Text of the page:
Forty years of Fiat Uno, the small car loved by all Italians that has traveled the world

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At the beginning it was supposed to be a Lancia, but then it became a Fiat and not just any one but one of the most successful models in the history of the Turin-based company. We’re talking about the Fiat Uno which is celebrating its 40th birthday in these days, even if looking at it today it doesn’t seem all that old. The credit probably goes to the line created by Giorgetto Giugiaro, simple, rational and based above all on proportions. Returning to the genesis of the Uno, the original project was born in the late seventies in the Lancia driven by Rossignolo to replace the Autobianchi A112. In 1979, however, Rossignolo resigned, handing over the command to Umberto Agnelli who shared it with Ghidella. He was working on the heir to the 127, but he realized he had one ready and with all the right features. Thus, with a few tweaks the Uno was completed and at the same time the project that would lead to the creation of the Y10 began.

The new little Fiat had all the credentials to win the hearts of Italians: despite a length of only 3.64 metres, it was very spacious inside and with five doors – not so common on small cars at the time – to the rear seats it was very simple. Success was immediate (it also won the Car of the Year award in 1984) and to meet market demands which easily reached 40,000 cars a month, the lines of the Mirafiori and Rivalta plants were updated with cutting-edge robots. At launch, the range consisted of three petrol engines and one diesel: there were the old 45 and 55 bhp pushrod four-cylinder engines – the power corresponded to the name of the trim – but also the 70 bhp 1.3 from the Ritmo. The other 1.3 was the naturally aspirated 46 bhp diesel one.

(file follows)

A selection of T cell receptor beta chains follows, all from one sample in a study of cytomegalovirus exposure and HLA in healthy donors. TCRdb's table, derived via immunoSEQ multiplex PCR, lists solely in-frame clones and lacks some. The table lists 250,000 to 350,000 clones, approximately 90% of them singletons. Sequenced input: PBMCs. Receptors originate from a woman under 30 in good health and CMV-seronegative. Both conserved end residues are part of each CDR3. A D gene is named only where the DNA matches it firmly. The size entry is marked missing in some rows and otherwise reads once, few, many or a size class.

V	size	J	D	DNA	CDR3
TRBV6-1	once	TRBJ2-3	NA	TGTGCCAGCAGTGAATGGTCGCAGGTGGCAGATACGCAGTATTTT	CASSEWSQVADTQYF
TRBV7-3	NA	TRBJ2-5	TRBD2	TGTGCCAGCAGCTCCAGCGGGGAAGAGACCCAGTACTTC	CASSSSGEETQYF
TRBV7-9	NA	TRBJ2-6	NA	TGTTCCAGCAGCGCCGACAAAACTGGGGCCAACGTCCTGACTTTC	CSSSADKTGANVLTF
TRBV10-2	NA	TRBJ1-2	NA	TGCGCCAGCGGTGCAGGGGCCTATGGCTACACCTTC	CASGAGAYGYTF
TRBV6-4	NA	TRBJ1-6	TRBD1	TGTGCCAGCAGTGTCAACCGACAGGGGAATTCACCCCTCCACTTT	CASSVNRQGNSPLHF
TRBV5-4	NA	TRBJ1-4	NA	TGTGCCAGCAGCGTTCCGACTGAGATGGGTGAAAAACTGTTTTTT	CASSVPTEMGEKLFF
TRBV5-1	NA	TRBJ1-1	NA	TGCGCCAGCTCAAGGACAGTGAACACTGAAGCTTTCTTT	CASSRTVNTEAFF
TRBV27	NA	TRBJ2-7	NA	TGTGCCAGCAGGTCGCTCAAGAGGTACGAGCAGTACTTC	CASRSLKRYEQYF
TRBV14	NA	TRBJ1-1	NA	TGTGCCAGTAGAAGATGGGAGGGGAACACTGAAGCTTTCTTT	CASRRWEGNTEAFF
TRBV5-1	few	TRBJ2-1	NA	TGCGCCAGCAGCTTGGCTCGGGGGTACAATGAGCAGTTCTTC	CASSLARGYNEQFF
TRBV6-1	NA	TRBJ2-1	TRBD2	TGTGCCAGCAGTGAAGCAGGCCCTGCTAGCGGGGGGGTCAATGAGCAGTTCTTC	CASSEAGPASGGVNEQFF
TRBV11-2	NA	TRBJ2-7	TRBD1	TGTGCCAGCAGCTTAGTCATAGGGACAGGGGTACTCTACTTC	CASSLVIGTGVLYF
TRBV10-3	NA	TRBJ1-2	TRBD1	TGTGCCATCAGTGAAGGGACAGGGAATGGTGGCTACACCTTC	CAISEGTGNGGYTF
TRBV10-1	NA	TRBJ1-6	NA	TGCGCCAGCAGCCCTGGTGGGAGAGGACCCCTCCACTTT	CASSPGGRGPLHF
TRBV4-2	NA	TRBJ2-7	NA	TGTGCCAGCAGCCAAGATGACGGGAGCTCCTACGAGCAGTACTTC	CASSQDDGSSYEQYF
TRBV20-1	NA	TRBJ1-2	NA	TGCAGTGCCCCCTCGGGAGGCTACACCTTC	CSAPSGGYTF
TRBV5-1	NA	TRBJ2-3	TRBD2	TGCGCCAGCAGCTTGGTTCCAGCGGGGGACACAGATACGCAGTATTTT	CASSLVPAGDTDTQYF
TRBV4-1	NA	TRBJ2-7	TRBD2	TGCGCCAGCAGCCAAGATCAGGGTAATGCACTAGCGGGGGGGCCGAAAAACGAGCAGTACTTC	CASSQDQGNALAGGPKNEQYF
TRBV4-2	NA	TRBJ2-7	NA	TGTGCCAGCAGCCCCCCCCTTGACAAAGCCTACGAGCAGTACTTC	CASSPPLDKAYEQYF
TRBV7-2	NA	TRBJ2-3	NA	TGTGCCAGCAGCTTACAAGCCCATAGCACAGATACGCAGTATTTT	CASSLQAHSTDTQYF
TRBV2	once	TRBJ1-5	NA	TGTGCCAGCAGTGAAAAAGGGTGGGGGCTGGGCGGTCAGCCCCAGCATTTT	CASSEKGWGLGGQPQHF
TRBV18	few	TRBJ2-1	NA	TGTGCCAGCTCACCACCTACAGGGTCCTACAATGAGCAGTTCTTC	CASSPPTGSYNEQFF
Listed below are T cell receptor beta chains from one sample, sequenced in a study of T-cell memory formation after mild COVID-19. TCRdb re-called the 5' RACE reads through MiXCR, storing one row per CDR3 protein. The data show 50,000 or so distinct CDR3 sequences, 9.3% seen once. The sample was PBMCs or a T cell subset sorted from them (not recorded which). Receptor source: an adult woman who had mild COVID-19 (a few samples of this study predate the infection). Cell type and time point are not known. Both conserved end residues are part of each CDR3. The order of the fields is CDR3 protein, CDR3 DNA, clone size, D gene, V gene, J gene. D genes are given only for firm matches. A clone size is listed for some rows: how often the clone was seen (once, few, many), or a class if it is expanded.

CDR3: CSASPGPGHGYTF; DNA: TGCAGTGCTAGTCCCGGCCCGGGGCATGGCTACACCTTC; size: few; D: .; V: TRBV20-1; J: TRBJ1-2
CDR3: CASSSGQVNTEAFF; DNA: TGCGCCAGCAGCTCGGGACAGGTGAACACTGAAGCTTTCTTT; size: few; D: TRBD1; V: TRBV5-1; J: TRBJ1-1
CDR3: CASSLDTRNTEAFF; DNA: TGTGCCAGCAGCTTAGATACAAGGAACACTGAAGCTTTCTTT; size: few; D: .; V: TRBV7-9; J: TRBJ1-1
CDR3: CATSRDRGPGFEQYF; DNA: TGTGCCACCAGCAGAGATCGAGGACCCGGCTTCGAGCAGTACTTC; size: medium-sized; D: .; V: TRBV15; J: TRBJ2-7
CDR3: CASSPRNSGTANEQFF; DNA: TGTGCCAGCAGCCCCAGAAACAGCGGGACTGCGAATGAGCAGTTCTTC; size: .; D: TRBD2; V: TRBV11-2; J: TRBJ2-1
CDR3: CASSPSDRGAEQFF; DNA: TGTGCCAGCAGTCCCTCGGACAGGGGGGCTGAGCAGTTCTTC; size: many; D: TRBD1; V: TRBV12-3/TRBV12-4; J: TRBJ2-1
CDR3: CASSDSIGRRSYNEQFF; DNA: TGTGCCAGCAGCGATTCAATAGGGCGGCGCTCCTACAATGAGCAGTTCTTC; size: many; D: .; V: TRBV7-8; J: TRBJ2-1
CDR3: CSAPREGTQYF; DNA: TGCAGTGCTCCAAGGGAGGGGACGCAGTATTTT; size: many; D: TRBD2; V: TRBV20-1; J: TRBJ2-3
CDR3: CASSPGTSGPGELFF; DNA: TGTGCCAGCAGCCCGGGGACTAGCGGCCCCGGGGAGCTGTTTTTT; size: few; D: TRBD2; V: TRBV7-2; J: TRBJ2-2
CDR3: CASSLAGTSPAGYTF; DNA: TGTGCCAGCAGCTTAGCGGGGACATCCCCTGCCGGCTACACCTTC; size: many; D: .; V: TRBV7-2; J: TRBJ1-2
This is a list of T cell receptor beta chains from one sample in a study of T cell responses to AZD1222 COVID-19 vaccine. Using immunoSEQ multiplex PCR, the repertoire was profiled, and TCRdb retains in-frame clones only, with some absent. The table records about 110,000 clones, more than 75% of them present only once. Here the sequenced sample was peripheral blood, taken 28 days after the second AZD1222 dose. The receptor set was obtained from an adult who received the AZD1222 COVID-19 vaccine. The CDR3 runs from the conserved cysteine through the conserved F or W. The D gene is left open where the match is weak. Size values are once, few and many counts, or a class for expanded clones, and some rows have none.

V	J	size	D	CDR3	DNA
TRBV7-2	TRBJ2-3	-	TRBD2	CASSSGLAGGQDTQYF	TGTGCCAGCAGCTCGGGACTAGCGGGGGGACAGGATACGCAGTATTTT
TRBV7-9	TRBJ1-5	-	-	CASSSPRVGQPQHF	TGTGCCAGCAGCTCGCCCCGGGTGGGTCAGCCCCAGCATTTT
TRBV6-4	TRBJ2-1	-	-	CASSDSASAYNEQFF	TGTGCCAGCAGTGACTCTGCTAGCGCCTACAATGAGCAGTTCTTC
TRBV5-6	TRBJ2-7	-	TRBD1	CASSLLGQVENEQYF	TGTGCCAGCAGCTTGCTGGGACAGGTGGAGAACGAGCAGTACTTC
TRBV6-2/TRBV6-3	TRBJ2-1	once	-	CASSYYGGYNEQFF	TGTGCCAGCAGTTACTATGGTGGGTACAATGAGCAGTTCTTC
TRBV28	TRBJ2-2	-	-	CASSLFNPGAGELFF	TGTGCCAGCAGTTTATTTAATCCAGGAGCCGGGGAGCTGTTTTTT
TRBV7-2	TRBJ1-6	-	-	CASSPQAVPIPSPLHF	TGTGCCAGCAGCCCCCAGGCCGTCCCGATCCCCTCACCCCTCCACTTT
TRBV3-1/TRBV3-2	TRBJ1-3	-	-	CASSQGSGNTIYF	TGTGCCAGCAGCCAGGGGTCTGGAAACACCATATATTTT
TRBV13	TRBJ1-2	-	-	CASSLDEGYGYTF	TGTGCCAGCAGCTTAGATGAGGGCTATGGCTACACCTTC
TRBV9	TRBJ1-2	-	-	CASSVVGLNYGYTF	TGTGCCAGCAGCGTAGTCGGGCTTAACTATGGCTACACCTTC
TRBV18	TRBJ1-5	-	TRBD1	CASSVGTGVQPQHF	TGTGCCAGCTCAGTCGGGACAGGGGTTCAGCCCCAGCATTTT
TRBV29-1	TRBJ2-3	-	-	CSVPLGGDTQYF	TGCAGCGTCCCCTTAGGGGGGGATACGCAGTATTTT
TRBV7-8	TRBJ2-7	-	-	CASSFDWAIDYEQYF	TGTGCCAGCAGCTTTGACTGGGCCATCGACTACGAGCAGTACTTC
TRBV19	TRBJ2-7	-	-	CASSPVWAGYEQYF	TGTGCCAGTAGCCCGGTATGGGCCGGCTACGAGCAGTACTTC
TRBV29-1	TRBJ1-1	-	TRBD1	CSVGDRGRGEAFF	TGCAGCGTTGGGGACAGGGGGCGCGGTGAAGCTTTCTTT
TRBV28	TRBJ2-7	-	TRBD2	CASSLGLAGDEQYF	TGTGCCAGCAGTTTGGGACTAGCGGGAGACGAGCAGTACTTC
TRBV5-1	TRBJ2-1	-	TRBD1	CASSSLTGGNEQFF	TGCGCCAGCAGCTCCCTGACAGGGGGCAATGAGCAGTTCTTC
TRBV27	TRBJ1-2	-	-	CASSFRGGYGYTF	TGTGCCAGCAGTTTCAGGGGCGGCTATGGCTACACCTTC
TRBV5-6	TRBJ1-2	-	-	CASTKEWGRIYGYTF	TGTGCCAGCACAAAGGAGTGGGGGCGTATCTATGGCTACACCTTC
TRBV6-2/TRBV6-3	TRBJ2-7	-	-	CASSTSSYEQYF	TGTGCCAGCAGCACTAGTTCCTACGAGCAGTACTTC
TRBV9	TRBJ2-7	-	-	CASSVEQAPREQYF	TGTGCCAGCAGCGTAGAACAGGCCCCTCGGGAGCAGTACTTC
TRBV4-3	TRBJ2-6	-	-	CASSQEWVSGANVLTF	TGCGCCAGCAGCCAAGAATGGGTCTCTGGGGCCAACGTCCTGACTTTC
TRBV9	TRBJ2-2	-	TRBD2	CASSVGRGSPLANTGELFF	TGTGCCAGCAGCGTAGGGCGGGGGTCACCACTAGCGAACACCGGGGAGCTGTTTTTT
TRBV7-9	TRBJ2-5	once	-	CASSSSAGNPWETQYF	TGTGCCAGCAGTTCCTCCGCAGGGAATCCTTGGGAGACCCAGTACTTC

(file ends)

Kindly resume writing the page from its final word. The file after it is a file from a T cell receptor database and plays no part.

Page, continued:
In 1985 the 999 cc and 45 HP Fire engine at the base of the range made its debut, with clear benefits in terms of flexibility and fuel consumption; in the same year the legendary Turbo ie version also arrived, which was at the top of the wish list of an entire generation of young people. Under the bonnet was the 1.3 equipped with a turbocharger and capable of delivering 105 bhp. A year later the range was completed with the 70 HP Turbo D, suitable for those who traveled many kilometers. The first series of the Uno was replaced in 1989 by the second, which remained on the market until 1995. Finally, the Uno also has several parallel stories, made up of versions built for the Brazilian market (very different, with mechanics derived from that of the 127) and others under license in various parts of the world – Yugoslavia, Poland, Morocco, Turkey, India, Pakistan, the Philippines and South Africa – until 2014.

Making a precise sum of all the Unos produced is practically impossible, but it is estimated that they are between 9 and 9.5 million units.

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